There are a lot of reasons why people might have an employment gap. Unfortunately, there are a lot of employers who miss out on some great workers because they don’t encourage people with a gap in their work history to apply.

Pregnancy, older age, mental health challenges, and incarceration are just a few reasons why people may be overlooked because of time spent not working. Each of these types of people can experience discrimination in the employment market, resulting in making it difficult for them to find a job. However, having experienced one of these interruptions doesn’t preclude a potential employee from doing an excellent job. Not only can they be hard-working, but they are also more likely to show loyalty to an employer who took a chance on them.

Pregnancy may be difficult to deal with for an employer, with time off for appointments and modifications to work assignments. Even so, pregnancy is a temporary condition. Once it’s over, you’re going to have an employee who knows that your company values her work enough to support her, rather than push her away.

Older workers also experience a lot of discrimination. Employers often assume that they won’t stay in the job very long or that they will expect to be paid a lot of money. Everyone’s situation and outlook is unique, so the best thing that can be done is to get to know an older worker to understand their expectations and, if warranted, give them a chance. It’s best not to assume anything about what their expectations will be. Older workers also habe been known to demonstrate an excellent work ethic..

Some people have a gap in employment due to mental health challenges. While the stigma against mental health disorders is very slowly receding, it’s still present in many workplaces. People with mental health-related employment gaps often may have taken the time off of work to get treatment for their illness. When they explain this to potential employers, there is the assumption that they will be unreliable employees or need more time off for recovery. However, if they have taken the time off to get the care they need, it’s likely that they will be as reliable as any other employee.  They are also likely to be kind, understanding, and supportive of other employees who may experience challenges.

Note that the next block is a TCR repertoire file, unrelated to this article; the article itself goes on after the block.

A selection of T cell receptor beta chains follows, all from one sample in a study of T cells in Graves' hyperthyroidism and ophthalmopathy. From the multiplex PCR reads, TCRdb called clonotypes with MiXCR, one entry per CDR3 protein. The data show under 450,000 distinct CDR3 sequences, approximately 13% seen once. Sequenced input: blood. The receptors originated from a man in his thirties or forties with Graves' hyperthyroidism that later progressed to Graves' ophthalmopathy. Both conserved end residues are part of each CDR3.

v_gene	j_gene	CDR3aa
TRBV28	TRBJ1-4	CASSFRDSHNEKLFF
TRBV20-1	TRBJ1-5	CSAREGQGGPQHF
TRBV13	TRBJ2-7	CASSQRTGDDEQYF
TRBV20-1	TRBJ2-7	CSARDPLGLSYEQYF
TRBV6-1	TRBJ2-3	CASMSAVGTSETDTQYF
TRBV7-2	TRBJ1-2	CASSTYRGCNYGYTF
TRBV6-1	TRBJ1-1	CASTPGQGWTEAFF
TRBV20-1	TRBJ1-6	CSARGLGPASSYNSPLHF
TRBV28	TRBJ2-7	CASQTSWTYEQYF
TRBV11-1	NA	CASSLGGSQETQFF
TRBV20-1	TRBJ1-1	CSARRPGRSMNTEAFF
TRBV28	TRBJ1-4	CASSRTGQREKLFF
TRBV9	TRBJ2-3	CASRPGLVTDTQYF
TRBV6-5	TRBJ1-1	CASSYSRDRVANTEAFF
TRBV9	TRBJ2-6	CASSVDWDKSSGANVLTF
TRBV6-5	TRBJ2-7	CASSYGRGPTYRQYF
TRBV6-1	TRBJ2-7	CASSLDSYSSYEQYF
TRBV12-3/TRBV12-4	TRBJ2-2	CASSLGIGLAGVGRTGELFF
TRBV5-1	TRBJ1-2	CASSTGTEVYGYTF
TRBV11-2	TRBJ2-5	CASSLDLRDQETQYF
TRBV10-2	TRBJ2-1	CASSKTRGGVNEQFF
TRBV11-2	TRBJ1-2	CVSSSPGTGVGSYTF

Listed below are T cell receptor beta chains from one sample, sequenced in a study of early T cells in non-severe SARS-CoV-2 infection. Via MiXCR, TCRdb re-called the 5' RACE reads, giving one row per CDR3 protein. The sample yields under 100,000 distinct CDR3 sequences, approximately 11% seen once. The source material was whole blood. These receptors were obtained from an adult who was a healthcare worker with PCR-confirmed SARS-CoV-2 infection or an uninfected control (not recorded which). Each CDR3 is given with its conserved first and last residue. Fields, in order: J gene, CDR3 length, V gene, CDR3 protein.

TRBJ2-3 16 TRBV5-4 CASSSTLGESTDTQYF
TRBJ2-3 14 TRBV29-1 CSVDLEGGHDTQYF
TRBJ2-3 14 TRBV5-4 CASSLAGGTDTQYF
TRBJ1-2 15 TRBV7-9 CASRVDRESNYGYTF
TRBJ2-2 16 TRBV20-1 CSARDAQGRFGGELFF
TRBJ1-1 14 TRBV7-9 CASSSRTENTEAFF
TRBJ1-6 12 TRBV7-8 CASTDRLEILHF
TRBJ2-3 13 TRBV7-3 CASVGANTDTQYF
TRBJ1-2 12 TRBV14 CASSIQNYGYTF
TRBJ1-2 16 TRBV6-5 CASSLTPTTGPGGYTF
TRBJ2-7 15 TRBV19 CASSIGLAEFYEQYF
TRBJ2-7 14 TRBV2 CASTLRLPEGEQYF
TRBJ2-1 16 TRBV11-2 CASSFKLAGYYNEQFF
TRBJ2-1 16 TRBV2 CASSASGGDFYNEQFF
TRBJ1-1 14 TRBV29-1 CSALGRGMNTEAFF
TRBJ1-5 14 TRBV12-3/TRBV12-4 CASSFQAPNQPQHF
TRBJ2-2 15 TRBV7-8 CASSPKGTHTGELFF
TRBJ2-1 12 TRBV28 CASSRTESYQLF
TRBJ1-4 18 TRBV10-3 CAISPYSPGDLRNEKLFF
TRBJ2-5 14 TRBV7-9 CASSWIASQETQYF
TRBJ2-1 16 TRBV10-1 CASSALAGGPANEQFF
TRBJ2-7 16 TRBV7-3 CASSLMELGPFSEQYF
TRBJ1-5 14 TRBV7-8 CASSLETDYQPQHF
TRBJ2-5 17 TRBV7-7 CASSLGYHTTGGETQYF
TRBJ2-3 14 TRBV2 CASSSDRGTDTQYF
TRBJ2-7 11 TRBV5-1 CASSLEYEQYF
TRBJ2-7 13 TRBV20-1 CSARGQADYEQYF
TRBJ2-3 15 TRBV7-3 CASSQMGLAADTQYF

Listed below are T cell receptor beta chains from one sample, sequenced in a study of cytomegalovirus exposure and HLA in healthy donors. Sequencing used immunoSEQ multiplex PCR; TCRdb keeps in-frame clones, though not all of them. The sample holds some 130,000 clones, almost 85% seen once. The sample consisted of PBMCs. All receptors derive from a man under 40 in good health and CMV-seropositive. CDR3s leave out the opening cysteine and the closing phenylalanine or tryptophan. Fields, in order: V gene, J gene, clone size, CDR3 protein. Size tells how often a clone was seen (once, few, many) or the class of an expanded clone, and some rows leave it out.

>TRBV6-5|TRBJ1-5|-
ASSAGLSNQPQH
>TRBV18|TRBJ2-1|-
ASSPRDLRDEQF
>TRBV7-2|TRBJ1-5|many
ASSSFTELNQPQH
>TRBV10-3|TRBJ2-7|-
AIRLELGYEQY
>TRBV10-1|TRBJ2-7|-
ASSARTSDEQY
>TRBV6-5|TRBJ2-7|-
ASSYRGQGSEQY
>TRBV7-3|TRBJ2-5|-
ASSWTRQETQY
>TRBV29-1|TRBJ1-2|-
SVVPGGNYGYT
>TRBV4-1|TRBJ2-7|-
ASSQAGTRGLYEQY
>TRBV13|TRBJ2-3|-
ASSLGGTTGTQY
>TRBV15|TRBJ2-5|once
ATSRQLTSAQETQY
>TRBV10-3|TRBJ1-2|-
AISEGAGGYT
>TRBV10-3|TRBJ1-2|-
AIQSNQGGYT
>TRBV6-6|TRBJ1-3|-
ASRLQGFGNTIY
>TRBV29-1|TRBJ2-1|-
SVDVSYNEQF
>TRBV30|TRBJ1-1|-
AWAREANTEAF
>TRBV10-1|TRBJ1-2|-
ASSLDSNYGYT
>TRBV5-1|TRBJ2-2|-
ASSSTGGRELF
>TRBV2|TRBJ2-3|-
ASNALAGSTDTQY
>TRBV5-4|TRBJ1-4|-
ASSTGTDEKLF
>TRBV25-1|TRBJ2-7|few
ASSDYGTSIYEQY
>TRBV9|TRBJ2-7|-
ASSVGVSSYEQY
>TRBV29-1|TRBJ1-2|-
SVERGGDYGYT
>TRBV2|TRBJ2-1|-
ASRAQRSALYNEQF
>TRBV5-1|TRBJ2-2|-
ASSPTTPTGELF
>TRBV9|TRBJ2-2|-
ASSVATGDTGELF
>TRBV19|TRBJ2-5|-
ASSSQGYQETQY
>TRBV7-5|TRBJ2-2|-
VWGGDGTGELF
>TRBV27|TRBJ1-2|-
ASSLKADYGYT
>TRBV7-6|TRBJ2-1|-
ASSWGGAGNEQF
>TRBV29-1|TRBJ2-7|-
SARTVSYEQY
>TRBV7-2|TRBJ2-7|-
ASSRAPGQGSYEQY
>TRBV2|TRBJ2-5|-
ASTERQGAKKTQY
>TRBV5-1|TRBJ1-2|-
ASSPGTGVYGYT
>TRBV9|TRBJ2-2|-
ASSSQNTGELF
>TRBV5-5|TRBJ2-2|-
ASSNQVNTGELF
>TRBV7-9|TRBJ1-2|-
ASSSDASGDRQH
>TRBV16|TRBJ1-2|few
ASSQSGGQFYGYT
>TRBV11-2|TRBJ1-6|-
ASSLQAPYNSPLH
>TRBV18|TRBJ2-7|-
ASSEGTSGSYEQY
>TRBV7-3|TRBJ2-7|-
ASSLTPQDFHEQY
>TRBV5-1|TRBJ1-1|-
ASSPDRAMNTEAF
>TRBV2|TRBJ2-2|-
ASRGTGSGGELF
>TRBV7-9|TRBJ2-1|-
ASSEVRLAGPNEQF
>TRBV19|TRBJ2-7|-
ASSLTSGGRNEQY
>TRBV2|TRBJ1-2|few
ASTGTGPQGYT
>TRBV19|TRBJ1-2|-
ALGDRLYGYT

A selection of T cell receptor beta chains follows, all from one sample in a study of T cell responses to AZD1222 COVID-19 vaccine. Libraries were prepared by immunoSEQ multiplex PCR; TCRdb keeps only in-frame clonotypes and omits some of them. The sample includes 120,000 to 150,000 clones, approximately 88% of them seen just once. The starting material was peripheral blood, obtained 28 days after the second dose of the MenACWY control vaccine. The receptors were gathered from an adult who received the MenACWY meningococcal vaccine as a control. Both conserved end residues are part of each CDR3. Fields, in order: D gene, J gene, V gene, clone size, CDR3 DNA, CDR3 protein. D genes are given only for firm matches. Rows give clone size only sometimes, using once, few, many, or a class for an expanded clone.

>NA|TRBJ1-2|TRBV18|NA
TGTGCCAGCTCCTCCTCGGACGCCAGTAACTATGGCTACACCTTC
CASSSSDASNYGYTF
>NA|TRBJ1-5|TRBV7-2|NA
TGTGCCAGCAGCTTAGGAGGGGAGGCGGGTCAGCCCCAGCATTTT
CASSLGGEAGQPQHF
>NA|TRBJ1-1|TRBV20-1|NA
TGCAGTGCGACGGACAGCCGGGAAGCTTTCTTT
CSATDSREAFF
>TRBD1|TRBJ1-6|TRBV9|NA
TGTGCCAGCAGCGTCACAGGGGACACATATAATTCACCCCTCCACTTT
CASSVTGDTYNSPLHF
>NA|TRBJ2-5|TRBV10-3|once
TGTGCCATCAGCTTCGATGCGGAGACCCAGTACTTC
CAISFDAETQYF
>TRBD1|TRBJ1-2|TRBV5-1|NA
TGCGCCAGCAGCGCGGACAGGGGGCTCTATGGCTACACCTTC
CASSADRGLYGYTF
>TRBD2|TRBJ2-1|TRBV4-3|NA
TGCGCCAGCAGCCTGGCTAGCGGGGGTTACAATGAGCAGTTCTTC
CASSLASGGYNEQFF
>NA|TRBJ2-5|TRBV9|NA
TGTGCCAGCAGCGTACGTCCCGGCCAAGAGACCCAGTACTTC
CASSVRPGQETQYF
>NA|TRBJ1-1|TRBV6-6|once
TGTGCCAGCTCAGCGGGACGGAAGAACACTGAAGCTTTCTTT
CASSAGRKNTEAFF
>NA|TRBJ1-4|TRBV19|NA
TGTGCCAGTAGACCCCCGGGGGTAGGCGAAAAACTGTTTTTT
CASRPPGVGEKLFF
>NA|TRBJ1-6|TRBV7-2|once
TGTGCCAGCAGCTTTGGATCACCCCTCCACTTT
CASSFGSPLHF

People who have been incarcerated are another group that experiences a lot of discrimination. Most jobs conduct background checks, so no matter how long they have been released from prison and are working, the incarceration will still show up on their background check. While many employers are hesitant to hire people who have formerly been in prison, it’s important to remember that everyone is better than their worst mistake.

If you’re looking to encourage workers with a wage gap to apply, there are a number of ways to encourage them to apply. One should go without saying, but be open to the idea of hiring workers from these groups. Review your hiring process. There could be barriers for them that you don’t realize may be preventing them from applying. Be flexible, including allowing remote work options. Conduct outreach to communities that might be underrepresented in your company. Find out in advance if they might need any accommodations during their interview.

Pregnant women, older workers, people with mental health challenges, and formerly incarcerated workers are usual people for employers to look to hire, but most of the time, they’re worth it.

Contact the ADA Experts at Strategic Consulting

Our team is here to help with your disability accommodation issues, vocational rehabilitation needs, ergonomic evaluations, and other employee needs.

We have partnered and provided solutions to some of the largest companies in the world (such as Boeing, Microsoft, and Amazon). But, at our core, we are still “people taking care of people,” one project at a time.  Our success is built upon and providing you the best solution to your workplace challenge.  Contact us today by filling out a form (below), submitting a referral, or visiting our ‘Contact Us‘ page to find your nearest office.

Ric Burd

Ric has been working in the industry since 2002, specializing in developing employer jobsite analysis and light duty programs, ergonomics consultations and adjustments, disability accommodations and providing effective return to work solutions. Ric is Matheson trained in Ergonomics and is a Certified Ergonomics Evaluation Specialist. He earned a Bachelor of Arts Degree in Psychology from Western Washington University and later his Master’s Degree, M.Ed., Education Counseling from Seattle Pacific University. Ric is currently a Registered Vocational Rehabilitation Counselor for the Department of Labor and Industries and has been a Certified Disability Manager Specialist since 2006.

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